Compose a diet that ensures micronutrient and macronutrient sufficiency, derived predominantly from whole and minimally processed foods if possible, with remaining caloric intake being largely discretionary within the bounds of common sense.




Caloric Intake

Energy balance is the primary dietary driver of body weight and it also impacts body composition. A chronic surplus of calories will result in increased body weight and a chronic deficit of calories will result in a loss of body weight.

In other words, in order to gain about one pound of tissue weight (as opposed to transient flux in water weight), you need to consume a total of about 3,500 calories more than you expend. And to lose about one pound of tissue weight, you have to do the opposite -- consume about 3,500 calories less than you expend.

Thus, the first step in constructing any rational diet is to get a sense of how many calories per day, on average, you should consume in order to progress towards your goals.

The average number of calories you expend per day -- called total daily energy expenditure (TDEE) -- is a function of your basal metabolic rate (BMR) and your average weekly activity level.

To estimate your BMR, it's important to have a sense of how much lean body mass (LBM) you carry. If you're not sure, post a photo or two and we can estimate your percentage body fat and, from this number and your total body weight, it's easy to estimate LBM by using the following formula:



LBM = body weight * (1 - percentage body fat)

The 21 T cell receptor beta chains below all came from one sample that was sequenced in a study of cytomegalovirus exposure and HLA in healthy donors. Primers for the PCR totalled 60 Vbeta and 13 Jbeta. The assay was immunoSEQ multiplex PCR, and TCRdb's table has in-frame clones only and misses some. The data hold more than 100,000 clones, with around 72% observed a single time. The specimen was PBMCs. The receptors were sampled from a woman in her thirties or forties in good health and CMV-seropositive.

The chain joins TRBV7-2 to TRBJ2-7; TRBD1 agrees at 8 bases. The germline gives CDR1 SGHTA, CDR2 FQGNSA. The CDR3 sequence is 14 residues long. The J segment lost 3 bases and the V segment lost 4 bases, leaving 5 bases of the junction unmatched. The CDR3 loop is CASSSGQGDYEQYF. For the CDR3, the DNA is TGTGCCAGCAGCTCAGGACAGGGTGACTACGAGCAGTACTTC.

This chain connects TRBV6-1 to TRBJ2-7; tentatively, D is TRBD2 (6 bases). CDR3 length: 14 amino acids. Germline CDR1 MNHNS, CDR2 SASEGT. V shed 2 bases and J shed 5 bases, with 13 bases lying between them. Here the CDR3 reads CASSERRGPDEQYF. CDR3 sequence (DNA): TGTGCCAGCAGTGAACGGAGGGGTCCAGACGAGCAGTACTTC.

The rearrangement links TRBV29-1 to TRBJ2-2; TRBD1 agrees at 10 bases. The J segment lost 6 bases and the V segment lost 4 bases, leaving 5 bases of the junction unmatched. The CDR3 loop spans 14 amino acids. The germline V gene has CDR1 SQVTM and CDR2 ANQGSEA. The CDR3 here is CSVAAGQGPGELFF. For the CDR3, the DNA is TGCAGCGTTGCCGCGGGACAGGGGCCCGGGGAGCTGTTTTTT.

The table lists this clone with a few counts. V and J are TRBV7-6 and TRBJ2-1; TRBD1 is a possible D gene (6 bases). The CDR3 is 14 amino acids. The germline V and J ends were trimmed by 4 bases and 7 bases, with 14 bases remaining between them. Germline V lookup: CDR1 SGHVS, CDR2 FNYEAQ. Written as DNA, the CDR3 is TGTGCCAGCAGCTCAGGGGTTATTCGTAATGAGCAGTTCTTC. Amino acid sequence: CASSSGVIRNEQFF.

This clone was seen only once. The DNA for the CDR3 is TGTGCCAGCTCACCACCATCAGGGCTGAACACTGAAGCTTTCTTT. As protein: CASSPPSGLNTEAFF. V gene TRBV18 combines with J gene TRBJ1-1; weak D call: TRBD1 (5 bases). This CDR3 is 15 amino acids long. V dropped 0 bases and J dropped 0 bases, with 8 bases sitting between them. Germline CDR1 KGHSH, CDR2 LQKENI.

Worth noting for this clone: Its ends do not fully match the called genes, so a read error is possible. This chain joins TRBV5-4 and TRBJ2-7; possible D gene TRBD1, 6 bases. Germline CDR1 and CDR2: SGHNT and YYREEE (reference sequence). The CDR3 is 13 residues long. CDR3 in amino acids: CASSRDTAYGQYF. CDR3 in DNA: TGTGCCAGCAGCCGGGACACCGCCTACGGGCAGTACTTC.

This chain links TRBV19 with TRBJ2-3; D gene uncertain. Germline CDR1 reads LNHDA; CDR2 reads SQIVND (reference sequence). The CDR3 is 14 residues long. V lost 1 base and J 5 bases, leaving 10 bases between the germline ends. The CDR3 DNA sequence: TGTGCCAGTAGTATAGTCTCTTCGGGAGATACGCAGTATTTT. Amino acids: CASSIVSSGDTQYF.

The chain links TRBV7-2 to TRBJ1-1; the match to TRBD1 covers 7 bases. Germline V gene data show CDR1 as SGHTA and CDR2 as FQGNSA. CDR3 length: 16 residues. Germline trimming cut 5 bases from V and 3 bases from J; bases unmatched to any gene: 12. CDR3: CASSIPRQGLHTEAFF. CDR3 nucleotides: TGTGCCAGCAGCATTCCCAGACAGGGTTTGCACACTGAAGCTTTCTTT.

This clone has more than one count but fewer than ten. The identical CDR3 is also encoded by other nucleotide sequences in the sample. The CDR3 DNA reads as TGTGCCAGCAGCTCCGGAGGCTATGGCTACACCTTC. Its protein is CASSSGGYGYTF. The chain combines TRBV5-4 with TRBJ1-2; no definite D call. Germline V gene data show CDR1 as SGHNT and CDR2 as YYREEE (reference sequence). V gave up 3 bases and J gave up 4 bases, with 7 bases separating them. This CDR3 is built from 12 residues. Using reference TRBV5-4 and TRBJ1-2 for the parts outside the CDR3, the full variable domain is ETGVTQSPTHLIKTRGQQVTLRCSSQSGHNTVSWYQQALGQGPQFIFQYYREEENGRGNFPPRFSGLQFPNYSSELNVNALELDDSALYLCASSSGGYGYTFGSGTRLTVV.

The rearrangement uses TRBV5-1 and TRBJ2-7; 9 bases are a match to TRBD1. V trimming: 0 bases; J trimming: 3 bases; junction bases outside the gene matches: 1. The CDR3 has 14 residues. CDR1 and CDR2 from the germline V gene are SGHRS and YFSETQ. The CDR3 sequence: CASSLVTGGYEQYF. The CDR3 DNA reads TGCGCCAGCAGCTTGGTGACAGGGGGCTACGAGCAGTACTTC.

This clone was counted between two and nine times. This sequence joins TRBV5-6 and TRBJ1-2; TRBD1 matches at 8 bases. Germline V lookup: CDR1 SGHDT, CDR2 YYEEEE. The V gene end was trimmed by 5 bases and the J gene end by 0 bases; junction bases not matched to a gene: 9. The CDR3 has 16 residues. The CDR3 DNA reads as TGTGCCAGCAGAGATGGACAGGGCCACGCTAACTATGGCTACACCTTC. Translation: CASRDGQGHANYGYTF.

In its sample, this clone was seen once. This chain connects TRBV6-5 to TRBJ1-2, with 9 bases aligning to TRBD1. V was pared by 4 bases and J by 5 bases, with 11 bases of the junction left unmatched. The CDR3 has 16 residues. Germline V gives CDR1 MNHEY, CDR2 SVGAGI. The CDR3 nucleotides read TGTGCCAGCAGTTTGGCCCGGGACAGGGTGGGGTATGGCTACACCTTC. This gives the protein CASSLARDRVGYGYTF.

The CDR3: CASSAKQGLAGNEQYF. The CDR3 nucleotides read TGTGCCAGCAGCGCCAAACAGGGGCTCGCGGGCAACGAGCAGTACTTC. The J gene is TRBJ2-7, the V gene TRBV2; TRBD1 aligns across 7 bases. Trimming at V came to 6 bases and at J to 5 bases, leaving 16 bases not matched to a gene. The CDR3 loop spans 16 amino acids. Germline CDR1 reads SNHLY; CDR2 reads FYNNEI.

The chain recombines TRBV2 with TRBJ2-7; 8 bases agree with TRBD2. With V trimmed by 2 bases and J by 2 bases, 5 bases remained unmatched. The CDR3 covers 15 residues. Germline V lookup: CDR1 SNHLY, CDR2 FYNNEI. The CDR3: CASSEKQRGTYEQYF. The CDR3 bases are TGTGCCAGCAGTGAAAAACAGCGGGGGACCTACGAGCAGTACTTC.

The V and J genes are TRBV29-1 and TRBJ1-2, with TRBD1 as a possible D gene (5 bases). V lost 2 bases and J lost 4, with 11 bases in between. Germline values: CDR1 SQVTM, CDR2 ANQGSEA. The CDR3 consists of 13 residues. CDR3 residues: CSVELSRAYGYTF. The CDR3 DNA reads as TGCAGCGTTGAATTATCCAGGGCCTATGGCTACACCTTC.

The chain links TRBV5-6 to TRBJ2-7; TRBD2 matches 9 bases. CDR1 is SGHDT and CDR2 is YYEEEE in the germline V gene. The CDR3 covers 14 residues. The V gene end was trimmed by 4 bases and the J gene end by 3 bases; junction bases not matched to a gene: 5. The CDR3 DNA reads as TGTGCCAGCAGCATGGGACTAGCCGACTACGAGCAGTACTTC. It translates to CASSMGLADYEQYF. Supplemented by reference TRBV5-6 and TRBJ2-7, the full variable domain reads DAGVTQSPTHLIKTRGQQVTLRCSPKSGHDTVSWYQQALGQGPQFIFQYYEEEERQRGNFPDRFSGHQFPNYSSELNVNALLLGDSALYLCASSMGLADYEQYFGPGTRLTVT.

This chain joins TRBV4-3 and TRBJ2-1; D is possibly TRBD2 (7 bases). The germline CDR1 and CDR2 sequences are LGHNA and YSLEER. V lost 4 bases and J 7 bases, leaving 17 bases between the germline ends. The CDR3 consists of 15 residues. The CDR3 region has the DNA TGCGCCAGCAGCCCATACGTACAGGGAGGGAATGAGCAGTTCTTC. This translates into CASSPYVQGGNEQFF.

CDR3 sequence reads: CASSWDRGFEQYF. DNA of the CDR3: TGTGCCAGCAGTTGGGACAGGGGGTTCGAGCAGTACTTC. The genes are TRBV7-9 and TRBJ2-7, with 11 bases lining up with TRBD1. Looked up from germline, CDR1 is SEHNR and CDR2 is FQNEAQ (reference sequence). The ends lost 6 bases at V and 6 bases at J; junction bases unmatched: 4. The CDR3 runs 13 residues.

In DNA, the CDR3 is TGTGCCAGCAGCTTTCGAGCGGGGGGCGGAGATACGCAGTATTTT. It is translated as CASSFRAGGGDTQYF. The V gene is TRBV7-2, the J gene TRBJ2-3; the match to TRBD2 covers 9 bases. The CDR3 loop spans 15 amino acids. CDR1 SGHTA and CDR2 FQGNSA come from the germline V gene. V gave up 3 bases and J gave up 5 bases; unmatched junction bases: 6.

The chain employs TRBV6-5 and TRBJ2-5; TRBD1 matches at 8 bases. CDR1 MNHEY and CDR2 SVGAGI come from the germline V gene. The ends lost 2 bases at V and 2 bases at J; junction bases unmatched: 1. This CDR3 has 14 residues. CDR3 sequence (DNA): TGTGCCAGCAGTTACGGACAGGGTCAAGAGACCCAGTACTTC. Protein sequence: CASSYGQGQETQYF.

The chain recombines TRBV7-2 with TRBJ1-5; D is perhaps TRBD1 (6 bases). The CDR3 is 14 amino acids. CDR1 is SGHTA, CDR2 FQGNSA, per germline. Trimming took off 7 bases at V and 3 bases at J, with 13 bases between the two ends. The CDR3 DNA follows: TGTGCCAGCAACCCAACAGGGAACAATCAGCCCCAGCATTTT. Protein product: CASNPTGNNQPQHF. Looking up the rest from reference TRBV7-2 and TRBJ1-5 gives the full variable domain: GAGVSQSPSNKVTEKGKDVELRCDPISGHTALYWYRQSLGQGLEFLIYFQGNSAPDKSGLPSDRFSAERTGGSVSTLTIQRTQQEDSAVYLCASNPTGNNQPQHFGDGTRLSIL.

To estimate BMR, use the the Katch-McArdle formula:



BMR = 370 + (9.8 * LBM in pounds)
or
BMR = 370 + (21.6 * LBM in kg)


The next step is to estimate average weekly activity using the following guidelines to calculate an activity factor (AF):




• 1.1 - 1.2 = Sedentary (desk job, and little formal exercise, this will be most of you students)

• 1.3 - 1.4 = Lightly Active (light daily activity and light exercise 1-3 days a week)

• 1.5 - 1.6 = Moderately Active (moderately daily Activity & moderate exercise 3-5 days a week)

• 1.7 - 1.8 = Very Active (physically demanding lifestyle & hard exercise 6-7 days a week)

• 1.9 - 2.2 = Extremely Active (athletes in endurance training or very hard physical job)




To estimate TDEE (the calories at which you will neither gain nor lose tissue weight), use the following formula:



TDEE = BMR * AF


Now that you've estimated your TDEE, it's important to refine that estimate empirically. To do so, consume an average amount of calories equal to estimated TDEE for two weeks, monitoring weight change. The results will confirm your actual TDEE.

Once you know your actually TDEE, set your caloric intake to match your goals as follows:



To maintain weight, consume an amount of calories equal to TDEE.
To lose weight, consume 10% to 20% less than TDEE.
To gain weight, consume 10% 20 20% more than TDEE.


Monitor weight change via the scale and also body composition via the mirror and how clothing fits, making adjustments as needed biweekly.


Macronutrient Intake

Ensure that your intake of macronutrients meets sufficiency (as defined below), with remaining macronutrient composition of the diet being largely a function of personal preference.

Ideally, ensure macronutrient sufficiency predominantly or, ideally, entirely from whole and minimally processed foods.



Protein: ~0.6 to ~0.8 grams per pound of bodyweight (or target/ideal weight in the obese) -- the highest amount justified by research. (http://mennohenselmans.com/the-myth-of-1glb-optimal-protein-intake-for-bodybuilders/)

Fat: ~0.45 grams per pound of bodyweight (or target/ideal weight in the obese) -- the lowest amount implied by clinical observation.

Remaining caloric budget: whatever mix of macronutrients you prefer -- as implied by research. (http://www.nejm.org/doi/full/10.1056/NEJMoa0804748)



Micronutrient Intake

Take care and use good judgement in food selection and portioning to ensure that micronutrient sufficiency is reached without excessive intake from dietary sources and/or supplements.